One of the top trends ahead is hosting workshops or providing customers with in-store experiences again. Especially after the past couple years!

If you’re a store owner and/or maker, this is a great opportunity to not only earn additional income, but it’s also an opportunity to get your business out in front of a new market and potential customers. I want to help you be prepared for what you need to know before you teach a workshop.

Whether you’re a hand-lettering artist, felt flower artist, painter, sewer, knitting expert, or any other artist in between, you can use your expertise to teach people how to make something!



First, what are you going to teach and what is the finished product a workshop attendee will take home with them? It’s important to know exactly what you will offer, including dimensions, quantity, weight, etc. Workshop descriptions should be detailed so the registrant knows exactly what they are making.


Determine how long it would take for a newbie to make your product. You’ll find a variety of skill sets among workshop registrants. Some are craftier than others, so you want to allow for some extra time for those who may not catch on as quickly.  


Not only will you need the supplies for each person to make their own item, but you might have to supply all of the tools too. Are you prepared to host a variety of workshops? Tools to consider: multiple glue guns, scissors, pencils, rulers, etc. to provide those attending the class.


Are you fully prepared to teach or host the workshop? Do you have the space in your store, do you have tables, chairs, a beverage station, a functioning restroom, etc.

If you’re the maker, do you have what you need to offer a great experience to the attendee?

For example, years ago, Maureen of All Spelled Out taught felt flower workshops at our store, The Salvaged Boutique.  She arrived to teach a workshop with all of the petals precut for each person attending the workshop, organized neatly in a tray and she provided all the tools needed for attendees to make their felt flower project.

Amanda of The Sister Project Co. taught cookie decorating workshops. She arrived with a laminated guide, premade cookies, colored icing in bottles with tips and she had this all prepped for each person attending the workshop. Don’t underestimate the amount of time it might take you to prep for a class of 9 or more!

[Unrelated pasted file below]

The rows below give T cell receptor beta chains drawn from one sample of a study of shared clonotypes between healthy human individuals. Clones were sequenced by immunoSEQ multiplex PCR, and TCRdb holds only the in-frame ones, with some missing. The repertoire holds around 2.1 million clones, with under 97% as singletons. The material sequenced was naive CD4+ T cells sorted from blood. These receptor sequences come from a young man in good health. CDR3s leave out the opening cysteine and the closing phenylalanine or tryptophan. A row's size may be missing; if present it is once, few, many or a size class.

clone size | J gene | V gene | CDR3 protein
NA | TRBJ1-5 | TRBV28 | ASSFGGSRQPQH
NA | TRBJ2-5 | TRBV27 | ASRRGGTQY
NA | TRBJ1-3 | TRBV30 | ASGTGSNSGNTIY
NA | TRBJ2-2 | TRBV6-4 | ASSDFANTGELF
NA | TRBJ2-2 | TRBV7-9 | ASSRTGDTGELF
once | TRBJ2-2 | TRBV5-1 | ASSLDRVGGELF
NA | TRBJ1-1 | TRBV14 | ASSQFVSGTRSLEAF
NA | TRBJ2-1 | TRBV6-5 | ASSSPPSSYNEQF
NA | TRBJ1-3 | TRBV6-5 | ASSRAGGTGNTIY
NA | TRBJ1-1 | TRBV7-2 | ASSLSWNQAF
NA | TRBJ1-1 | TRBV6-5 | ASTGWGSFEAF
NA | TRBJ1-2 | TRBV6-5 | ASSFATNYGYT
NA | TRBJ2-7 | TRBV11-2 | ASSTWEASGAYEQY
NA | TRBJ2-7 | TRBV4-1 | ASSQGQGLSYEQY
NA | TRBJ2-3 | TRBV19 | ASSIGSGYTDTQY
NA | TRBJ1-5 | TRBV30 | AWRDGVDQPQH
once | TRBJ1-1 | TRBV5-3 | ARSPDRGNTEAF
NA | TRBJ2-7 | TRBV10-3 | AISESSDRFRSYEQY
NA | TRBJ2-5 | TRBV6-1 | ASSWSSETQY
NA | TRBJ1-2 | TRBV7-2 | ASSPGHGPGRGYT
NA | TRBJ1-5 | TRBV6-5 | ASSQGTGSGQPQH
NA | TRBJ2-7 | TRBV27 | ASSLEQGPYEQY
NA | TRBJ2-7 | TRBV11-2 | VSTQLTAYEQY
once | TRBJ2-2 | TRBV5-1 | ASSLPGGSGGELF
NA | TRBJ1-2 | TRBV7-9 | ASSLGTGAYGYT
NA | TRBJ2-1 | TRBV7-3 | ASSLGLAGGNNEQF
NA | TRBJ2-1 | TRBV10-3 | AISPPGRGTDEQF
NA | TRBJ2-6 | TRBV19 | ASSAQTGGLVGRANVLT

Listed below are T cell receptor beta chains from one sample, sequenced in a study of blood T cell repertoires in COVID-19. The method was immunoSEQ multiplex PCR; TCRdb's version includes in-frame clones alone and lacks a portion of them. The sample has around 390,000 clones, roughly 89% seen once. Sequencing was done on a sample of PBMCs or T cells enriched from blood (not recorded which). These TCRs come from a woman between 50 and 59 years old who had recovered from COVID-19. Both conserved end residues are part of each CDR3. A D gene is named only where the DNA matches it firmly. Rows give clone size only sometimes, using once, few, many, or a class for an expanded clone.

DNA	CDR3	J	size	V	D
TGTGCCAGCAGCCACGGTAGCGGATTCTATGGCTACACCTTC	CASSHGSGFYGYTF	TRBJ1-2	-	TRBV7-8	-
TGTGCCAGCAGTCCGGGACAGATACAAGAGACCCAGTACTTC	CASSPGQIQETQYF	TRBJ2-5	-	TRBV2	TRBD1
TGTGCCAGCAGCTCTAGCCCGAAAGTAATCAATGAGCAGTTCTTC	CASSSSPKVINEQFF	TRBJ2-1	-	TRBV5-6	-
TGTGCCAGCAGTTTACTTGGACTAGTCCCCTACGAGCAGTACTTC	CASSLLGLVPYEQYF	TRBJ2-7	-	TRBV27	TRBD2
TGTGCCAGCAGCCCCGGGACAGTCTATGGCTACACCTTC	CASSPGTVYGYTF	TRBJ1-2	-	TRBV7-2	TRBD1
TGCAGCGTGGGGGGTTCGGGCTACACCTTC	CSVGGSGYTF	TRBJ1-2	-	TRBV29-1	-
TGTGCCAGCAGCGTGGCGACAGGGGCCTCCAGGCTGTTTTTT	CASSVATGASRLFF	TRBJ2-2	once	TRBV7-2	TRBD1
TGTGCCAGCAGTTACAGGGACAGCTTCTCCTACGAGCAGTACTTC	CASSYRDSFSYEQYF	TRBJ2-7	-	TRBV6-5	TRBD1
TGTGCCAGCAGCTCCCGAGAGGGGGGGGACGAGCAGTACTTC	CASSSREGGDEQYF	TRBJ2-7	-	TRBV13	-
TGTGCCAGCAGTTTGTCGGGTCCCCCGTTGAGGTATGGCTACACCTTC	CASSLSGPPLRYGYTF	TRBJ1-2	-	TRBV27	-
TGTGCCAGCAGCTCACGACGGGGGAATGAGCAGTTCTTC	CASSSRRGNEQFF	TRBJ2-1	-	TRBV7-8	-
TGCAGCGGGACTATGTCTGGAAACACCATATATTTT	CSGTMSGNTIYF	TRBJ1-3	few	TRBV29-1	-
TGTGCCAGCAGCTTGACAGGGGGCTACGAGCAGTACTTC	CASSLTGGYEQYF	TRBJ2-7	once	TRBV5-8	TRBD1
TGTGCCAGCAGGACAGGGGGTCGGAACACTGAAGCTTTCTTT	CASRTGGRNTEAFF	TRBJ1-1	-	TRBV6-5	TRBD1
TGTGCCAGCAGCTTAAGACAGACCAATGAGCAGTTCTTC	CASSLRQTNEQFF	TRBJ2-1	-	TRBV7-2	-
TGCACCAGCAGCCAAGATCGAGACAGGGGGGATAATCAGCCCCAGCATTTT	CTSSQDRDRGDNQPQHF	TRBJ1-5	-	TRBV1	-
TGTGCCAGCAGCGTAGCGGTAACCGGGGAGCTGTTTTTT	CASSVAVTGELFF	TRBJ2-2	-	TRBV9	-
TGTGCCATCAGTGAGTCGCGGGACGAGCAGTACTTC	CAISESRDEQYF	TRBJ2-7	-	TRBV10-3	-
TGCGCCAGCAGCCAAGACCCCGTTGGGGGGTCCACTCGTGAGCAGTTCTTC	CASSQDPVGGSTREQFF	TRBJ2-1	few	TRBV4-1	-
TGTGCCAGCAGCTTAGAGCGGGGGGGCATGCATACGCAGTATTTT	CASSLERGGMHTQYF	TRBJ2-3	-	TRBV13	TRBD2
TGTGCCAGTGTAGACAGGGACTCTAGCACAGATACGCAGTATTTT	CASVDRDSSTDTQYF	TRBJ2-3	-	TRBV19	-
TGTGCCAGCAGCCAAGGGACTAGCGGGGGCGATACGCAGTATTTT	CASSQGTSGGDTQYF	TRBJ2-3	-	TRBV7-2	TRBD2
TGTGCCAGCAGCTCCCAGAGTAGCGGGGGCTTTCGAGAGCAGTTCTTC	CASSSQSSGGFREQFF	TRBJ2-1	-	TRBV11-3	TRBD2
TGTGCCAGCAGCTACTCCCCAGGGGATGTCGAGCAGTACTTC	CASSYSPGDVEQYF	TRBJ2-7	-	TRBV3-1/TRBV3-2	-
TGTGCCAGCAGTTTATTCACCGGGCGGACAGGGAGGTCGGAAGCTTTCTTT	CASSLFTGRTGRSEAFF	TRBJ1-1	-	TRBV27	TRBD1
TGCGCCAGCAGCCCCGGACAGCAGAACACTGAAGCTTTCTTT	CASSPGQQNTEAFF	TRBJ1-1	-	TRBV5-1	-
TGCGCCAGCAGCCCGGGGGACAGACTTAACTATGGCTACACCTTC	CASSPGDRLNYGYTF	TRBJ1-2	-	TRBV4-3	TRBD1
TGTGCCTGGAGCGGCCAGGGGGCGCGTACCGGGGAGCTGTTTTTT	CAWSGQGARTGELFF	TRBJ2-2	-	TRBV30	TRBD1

Be prepared to know how much you’ll need to reimburse yourself for not only the supplies and tools, but you will want to get paid for your TIME. Here are some things to consider:  

  • Supplies- How much time will it take you to purchase and gather all the supplies and tools needed for your workshop?
  • Prep- How much time will it take you to prep items for each person attending the workshop?
  • Travel- How much travel is involved?
  • Teaching- How long will it take you to teach the workshop?
  • Are there other expenses or things to consider?


If you’re reading this and you aren’t a store owner, but you plan on being an instructor at someone’s store, you’ll want to consider this. Depending on the size of your project, will you need a van or a larger vehicle to transport supplies and tools for your workshop or will a few plastic totes suffice?


Boundaries are important when you run a business. This applies to both store owners and Independent Contractors. You should have an idea of what your availability is for workshops. Can you host or teach on weekday evenings and weekend days, or are weekends better for you? Have an idea of what works best for you and your schedule.  


One way to help you save on expenses is to purchase items, tools and supplies at wholesale prices. Whether you’re buying tools or craft supplies, do your best to purchase them at wholesale prices. This will save you money AND as a result put more money in YOUR pocket!


This isn’t a requirement but making a great first impression counts! Leaving a small gift, personalized name card or your own business card, maybe with a promotional offer, at each person’s station is a nice touch that people will remember.  


No one likes to deal with the “legal” stuff, but it’s good to protect yourself, this includes the money you invest in teaching workshops and the time you invest in teaching or hosting workshop. Determine your policies for refunds, exchanges, payment, etc. in ADVANCE. If you plan on teaching workshops at somoene’s store, you might even want to have a written agreement in place.


2020-2022 were challenging years for getting people to connect in person! I have really enjoyed seeing store owners and creatives offering workshops again. The smiling faces and joy that workshops bring to attendees is special!

As a business owner, I want you to be prepared to teach and host workshops. I also want this to be profitable for your business.

Do you teach or host workshops and have more tips to share? Please comment below and share!

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